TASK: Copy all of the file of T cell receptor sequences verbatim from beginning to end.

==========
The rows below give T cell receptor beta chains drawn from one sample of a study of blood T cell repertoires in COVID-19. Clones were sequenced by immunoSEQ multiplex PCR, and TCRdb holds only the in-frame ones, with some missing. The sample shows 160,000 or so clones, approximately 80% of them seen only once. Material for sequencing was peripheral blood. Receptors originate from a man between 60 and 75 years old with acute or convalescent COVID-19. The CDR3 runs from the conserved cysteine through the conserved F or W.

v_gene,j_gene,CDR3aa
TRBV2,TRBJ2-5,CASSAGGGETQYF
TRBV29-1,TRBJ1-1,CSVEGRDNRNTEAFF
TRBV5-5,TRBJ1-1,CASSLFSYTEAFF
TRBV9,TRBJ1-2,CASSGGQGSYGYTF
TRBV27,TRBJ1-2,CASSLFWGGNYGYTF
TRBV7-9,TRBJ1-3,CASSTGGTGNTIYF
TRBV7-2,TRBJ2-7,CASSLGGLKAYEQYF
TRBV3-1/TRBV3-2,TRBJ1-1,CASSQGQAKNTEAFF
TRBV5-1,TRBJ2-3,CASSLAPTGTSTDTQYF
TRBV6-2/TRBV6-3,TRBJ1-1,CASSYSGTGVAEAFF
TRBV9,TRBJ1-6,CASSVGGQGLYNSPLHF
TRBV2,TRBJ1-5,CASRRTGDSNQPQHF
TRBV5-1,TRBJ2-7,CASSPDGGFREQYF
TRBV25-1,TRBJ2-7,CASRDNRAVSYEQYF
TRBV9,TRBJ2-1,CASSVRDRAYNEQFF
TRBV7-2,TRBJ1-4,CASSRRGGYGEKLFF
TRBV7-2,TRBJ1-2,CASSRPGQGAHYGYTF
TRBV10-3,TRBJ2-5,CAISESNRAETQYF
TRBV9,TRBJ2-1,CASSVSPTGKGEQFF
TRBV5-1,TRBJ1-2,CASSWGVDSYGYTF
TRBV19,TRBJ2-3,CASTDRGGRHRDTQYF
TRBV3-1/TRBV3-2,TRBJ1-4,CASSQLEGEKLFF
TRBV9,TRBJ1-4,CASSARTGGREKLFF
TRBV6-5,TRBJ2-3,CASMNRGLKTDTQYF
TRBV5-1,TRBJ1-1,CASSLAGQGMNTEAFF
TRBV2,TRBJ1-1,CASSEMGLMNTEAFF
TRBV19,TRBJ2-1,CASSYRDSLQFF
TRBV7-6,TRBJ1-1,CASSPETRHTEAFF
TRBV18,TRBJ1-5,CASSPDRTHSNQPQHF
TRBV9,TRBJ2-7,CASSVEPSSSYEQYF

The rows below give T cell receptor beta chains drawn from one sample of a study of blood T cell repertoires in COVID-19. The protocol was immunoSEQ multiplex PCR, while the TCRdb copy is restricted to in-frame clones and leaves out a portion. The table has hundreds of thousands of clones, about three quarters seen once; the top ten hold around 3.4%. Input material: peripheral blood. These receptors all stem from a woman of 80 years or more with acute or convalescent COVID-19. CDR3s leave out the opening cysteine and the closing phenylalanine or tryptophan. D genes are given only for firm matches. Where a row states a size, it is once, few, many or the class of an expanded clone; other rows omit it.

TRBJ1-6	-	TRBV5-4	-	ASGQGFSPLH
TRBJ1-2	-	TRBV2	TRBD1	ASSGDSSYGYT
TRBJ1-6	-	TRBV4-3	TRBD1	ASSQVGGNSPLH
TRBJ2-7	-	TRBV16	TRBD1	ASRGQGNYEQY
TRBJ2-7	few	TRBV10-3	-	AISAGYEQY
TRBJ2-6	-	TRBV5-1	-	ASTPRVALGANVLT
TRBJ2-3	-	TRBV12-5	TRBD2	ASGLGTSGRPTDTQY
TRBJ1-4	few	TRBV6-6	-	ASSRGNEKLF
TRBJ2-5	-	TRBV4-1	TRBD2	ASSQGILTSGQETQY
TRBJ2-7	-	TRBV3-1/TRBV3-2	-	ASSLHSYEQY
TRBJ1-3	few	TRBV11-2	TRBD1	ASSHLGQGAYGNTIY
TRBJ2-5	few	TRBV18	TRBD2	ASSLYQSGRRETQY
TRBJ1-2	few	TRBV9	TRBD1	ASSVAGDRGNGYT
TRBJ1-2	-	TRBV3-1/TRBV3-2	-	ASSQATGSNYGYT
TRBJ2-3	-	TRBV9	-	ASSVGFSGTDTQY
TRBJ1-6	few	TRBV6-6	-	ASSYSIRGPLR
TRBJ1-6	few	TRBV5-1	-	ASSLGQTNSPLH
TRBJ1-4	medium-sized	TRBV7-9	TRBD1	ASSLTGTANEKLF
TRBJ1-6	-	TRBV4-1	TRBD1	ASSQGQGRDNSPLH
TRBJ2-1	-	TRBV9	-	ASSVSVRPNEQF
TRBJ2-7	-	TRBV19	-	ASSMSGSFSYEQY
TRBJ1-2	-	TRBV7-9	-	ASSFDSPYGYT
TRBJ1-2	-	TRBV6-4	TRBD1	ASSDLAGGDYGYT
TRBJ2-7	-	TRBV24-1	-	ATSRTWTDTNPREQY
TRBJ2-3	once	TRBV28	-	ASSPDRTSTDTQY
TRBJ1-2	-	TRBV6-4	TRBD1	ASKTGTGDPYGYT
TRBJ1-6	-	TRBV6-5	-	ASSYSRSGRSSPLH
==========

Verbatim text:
The rows below give T cell receptor beta chains drawn from one sample of a study of blood T cell repertoires in COVID-19. Clones were sequenced by immunoSEQ multiplex PCR, and TCRdb holds only the in-frame ones, with some missing. The sample shows 160,000 or so clones, approximately 80% of them seen only once. Material for sequencing was peripheral blood. Receptors originate from a man between 60 and 75 years old with acute or convalescent COVID-19. The CDR3 runs from the conserved cysteine through the conserved F or W.

v_gene,j_gene,CDR3aa
TRBV2,TRBJ2-5,CASSAGGGETQYF
TRBV29-1,TRBJ1-1,CSVEGRDNRNTEAFF
TRBV5-5,TRBJ1-1,CASSLFSYTEAFF
TRBV9,TRBJ1-2,CASSGGQGSYGYTF
TRBV27,TRBJ1-2,CASSLFWGGNYGYTF
TRBV7-9,TRBJ1-3,CASSTGGTGNTIYF
TRBV7-2,TRBJ2-7,CASSLGGLKAYEQYF
TRBV3-1/TRBV3-2,TRBJ1-1,CASSQGQAKNTEAFF
TRBV5-1,TRBJ2-3,CASSLAPTGTSTDTQYF
TRBV6-2/TRBV6-3,TRBJ1-1,CASSYSGTGVAEAFF
TRBV9,TRBJ1-6,CASSVGGQGLYNSPLHF
TRBV2,TRBJ1-5,CASRRTGDSNQPQHF
TRBV5-1,TRBJ2-7,CASSPDGGFREQYF
TRBV25-1,TRBJ2-7,CASRDNRAVSYEQYF
TRBV9,TRBJ2-1,CASSVRDRAYNEQFF
TRBV7-2,TRBJ1-4,CASSRRGGYGEKLFF
TRBV7-2,TRBJ1-2,CASSRPGQGAHYGYTF
TRBV10-3,TRBJ2-5,CAISESNRAETQYF
TRBV9,TRBJ2-1,CASSVSPTGKGEQFF
TRBV5-1,TRBJ1-2,CASSWGVDSYGYTF
TRBV19,TRBJ2-3,CASTDRGGRHRDTQYF
TRBV3-1/TRBV3-2,TRBJ1-4,CASSQLEGEKLFF
TRBV9,TRBJ1-4,CASSARTGGREKLFF
TRBV6-5,TRBJ2-3,CASMNRGLKTDTQYF
TRBV5-1,TRBJ1-1,CASSLAGQGMNTEAFF
TRBV2,TRBJ1-1,CASSEMGLMNTEAFF
TRBV19,TRBJ2-1,CASSYRDSLQFF
TRBV7-6,TRBJ1-1,CASSPETRHTEAFF
TRBV18,TRBJ1-5,CASSPDRTHSNQPQHF
TRBV9,TRBJ2-7,CASSVEPSSSYEQYF

The rows below give T cell receptor beta chains drawn from one sample of a study of blood T cell repertoires in COVID-19. The protocol was immunoSEQ multiplex PCR, while the TCRdb copy is restricted to in-frame clones and leaves out a portion. The table has hundreds of thousands of clones, about three quarters seen once; the top ten hold around 3.4%. Input material: peripheral blood. These receptors all stem from a woman of 80 years or more with acute or convalescent COVID-19. CDR3s leave out the opening cysteine and the closing phenylalanine or tryptophan. D genes are given only for firm matches. Where a row states a size, it is once, few, many or the class of an expanded clone; other rows omit it.

TRBJ1-6	-	TRBV5-4	-	ASGQGFSPLH
TRBJ1-2	-	TRBV2	TRBD1	ASSGDSSYGYT
TRBJ1-6	-	TRBV4-3	TRBD1	ASSQVGGNSPLH
TRBJ2-7	-	TRBV16	TRBD1	ASRGQGNYEQY
TRBJ2-7	few	TRBV10-3	-	AISAGYEQY
TRBJ2-6	-	TRBV5-1	-	ASTPRVALGANVLT
TRBJ2-3	-	TRBV12-5	TRBD2	ASGLGTSGRPTDTQY
TRBJ1-4	few	TRBV6-6	-	ASSRGNEKLF
TRBJ2-5	-	TRBV4-1	TRBD2	ASSQGILTSGQETQY
TRBJ2-7	-	TRBV3-1/TRBV3-2	-	ASSLHSYEQY
TRBJ1-3	few	TRBV11-2	TRBD1	ASSHLGQGAYGNTIY
TRBJ2-5	few	TRBV18	TRBD2	ASSLYQSGRRETQY
TRBJ1-2	few	TRBV9	TRBD1	ASSVAGDRGNGYT
TRBJ1-2	-	TRBV3-1/TRBV3-2	-	ASSQATGSNYGYT
TRBJ2-3	-	TRBV9	-	ASSVGFSGTDTQY
TRBJ1-6	few	TRBV6-6	-	ASSYSIRGPLR
TRBJ1-6	few	TRBV5-1	-	ASSLGQTNSPLH
TRBJ1-4	medium-sized	TRBV7-9	TRBD1	ASSLTGTANEKLF
TRBJ1-6	-	TRBV4-1	TRBD1	ASSQGQGRDNSPLH
TRBJ2-1	-	TRBV9	-	ASSVSVRPNEQF
TRBJ2-7	-	TRBV19	-	ASSMSGSFSYEQY
TRBJ1-2	-	TRBV7-9	-	ASSFDSPYGYT
TRBJ1-2	-	TRBV6-4	TRBD1	ASSDLAGGDYGYT
TRBJ2-7	-	TRBV24-1	-	ATSRTWTDTNPREQY
TRBJ2-3	once	TRBV28	-	ASSPDRTSTDTQY
TRBJ1-2	-	TRBV6-4	TRBD1	ASKTGTGDPYGYT
TRBJ1-6	-	TRBV6-5	-	ASSYSRSGRSSPLH